In ReviewMinari

4 out of 5 stars

4 out of 5 stars – ‘Highly Recommended’
Written and Directed by Lee Isaac Chung
Starring Steven Yeun, Yeri Han, Alan S. Kim
2020 | PG-13 | 1h55min
Streaming: Google Play, Amazon Prime Video, Apple TV, Vudu, YouTube, Viki

American film director Lee Isaac Chung grew up on a farm in Arkansas; his parents emigrated from Korea to the United States. In directing Minari, Chung drew heavily on his life experience, and produced a deeply affecting film about family and what can happen when husband and wife appear united but pull in different directions.

Currently available on Netflix, Minari appeals to a wide audience and it won dozens of awards in 2021 — from best director and best film to best supporting actress, best cinematography and best foreign language film. Each performance is a delight in a skillfully put-together mosaic of family life.

Steven Yeun as Jacob and Yeri Han as Monica drive from California to Arkansas in search of a better life. Jacob has plans which he has not shared with Monica. For starters, their new home is a trailer on cement blocks in the middle of 50 acres.

Director Lee Chung chose to show different perspectives in the opening scenes. As each family member exits the car and views rural Arkansas, reactions set the stage for the conflict which follows. Jacob is excited by the possibilities of this rich farmland, its promise and magic. Monica is stunned into silence by the sight of a trailer on blocks in the middle of nowhere. “What is this place? Our new home. This isn’t what you promised.”

Minari excels in language that is nuanced and spare.

The children simply enjoy the novelty of a new location. Chung said he gave few directions to the child actors (Alan Kim as David and Noel Kate Cho as his older sister Anne), so that their reactions could be spontaneous rather than rehearsed.

Minari excels in language that is nuanced and spare. Both silences and cinematography take the audience more deeply into the family drama and the almost inevitable conflict. Yeri Han as Monica particularly excels at voicing her concern and her increasing disenchantment by means of facial expression, body language and silence.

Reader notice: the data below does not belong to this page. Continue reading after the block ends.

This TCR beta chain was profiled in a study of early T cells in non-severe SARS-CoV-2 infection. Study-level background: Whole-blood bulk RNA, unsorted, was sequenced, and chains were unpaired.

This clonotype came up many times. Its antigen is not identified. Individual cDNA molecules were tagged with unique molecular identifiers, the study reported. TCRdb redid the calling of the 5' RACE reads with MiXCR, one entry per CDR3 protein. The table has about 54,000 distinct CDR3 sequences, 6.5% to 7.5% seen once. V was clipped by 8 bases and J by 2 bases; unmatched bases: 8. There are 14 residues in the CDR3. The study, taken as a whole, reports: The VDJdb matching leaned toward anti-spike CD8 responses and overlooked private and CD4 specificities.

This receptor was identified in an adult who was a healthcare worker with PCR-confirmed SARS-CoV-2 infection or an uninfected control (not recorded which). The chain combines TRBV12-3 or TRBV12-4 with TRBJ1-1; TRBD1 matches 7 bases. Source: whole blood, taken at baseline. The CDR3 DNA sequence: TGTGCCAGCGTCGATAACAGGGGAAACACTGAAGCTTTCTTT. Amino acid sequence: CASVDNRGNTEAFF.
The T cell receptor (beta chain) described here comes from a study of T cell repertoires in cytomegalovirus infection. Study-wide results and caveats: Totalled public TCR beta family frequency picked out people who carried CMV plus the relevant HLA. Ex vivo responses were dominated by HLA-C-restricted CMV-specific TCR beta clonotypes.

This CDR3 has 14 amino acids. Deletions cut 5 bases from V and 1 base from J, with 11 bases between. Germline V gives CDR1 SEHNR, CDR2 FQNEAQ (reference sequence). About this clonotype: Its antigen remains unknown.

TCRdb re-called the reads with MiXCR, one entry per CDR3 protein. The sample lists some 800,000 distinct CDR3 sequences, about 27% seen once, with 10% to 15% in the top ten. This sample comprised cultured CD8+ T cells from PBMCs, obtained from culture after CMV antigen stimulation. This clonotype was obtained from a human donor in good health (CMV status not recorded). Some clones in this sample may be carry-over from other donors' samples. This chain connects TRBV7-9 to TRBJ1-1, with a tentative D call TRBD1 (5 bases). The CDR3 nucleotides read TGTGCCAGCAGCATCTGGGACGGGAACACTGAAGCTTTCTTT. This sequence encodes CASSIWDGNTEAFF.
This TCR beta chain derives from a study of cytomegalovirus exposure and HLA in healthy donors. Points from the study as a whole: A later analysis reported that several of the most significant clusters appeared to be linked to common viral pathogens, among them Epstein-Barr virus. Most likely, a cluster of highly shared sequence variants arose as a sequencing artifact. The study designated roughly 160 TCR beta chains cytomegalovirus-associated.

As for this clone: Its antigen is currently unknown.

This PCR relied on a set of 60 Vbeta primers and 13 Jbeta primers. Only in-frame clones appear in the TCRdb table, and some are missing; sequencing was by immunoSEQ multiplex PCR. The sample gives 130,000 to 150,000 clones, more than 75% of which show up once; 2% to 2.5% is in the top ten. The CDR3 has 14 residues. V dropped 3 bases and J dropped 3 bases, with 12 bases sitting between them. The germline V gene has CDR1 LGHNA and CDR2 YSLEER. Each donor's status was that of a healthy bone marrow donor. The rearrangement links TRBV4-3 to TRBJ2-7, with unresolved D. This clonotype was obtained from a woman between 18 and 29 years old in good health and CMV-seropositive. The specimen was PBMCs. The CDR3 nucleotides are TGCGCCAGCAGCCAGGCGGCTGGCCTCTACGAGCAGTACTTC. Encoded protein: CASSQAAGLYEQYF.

Knowing they both have to work, Monica is concerned about finding responsible people to be with the children. The parents settle on having her mother come to live with them. Family is important in their lives, and Jacob lost his parents in the Korean War. He feels his responsibility deeply as son-in-law and as the eldest son of his late parents.

Yuh Jung Youn - Minari film review

Grandmother Soonja (played by Yuh-Jung Youn) is traditional family, the essence of salty irreverence, and a healing light rolled into one. No surprise that Yuh-Jung walked away with best supporting actress awards in several film festivals.

Cultural differences abound in 1980s rural Arkansas. Monica and Jacob have to drive all the way to Dallas to buy chili powder and anchovies. Grandmother Soonja arrives with such delicacies packed in her bags, along with herbs for soups and tea. And Soonja also brings minari seeds, to be planted along the creek bed; minari is used widely in Korean cooking. Watching Monica welcome her mother with a slight bow and few words, but with incredible warmth in her face, is deeply moving.

Mischievous as only a seven year old can be, David does not take to his grandmother. After all, she does not bake cookies, she swears when playing Korean card games, and she smells of fragrances alien to his young American nose. Pranks on his part are inevitable. When his father finds out, he orders David to select a switch from a bush outside, so he can be punished. But Soonja pleads on David’s behalf, and punishment is avoided. A new chapter in their relationship begins.

WATCH: Minari Official Trailer | A24

Operating a farm is hard work and expensive. In seeking agricultural help to get started, Jacob meets Paul, an evangelical, and an unlikely friendship begins. Will Patton is outstanding as the local eccentric with a heart of gold, shyly showing Jacob currency from Korea in the 1950s, where Paul had fought in the Korean War. He wards off spirits with stream-of-consciousness prayers and can be seen sometimes walking along the dirt road bearing a
large wooden cross on his shoulders.

If Will Patton looks vaguely familiar to you, it’s because you have seen him in many films including The Client, No Way Out, and Remember the Titans. A talented and resourceful actor.

Minari has universal appeal because the pieces that make up family are the same in any culture. As grandmother, father, mother and the children walk through the 50 acres between sunrise and sunset, each on his or her mission that day, as hopes and prayers are formed, the viewer identifies with this elegiac but life-affirming story.

Highly recommended.

Jeanne Powell
Jeanne is a published poet and essayist. She holds degrees from Wayne State University and the University of San Francisco. Jeanne has taught in the CS, UB and OLLI programs at universities in the City. Her books in print include MY OWN SILENCE and WORD DANCING from Taurean Horn Press.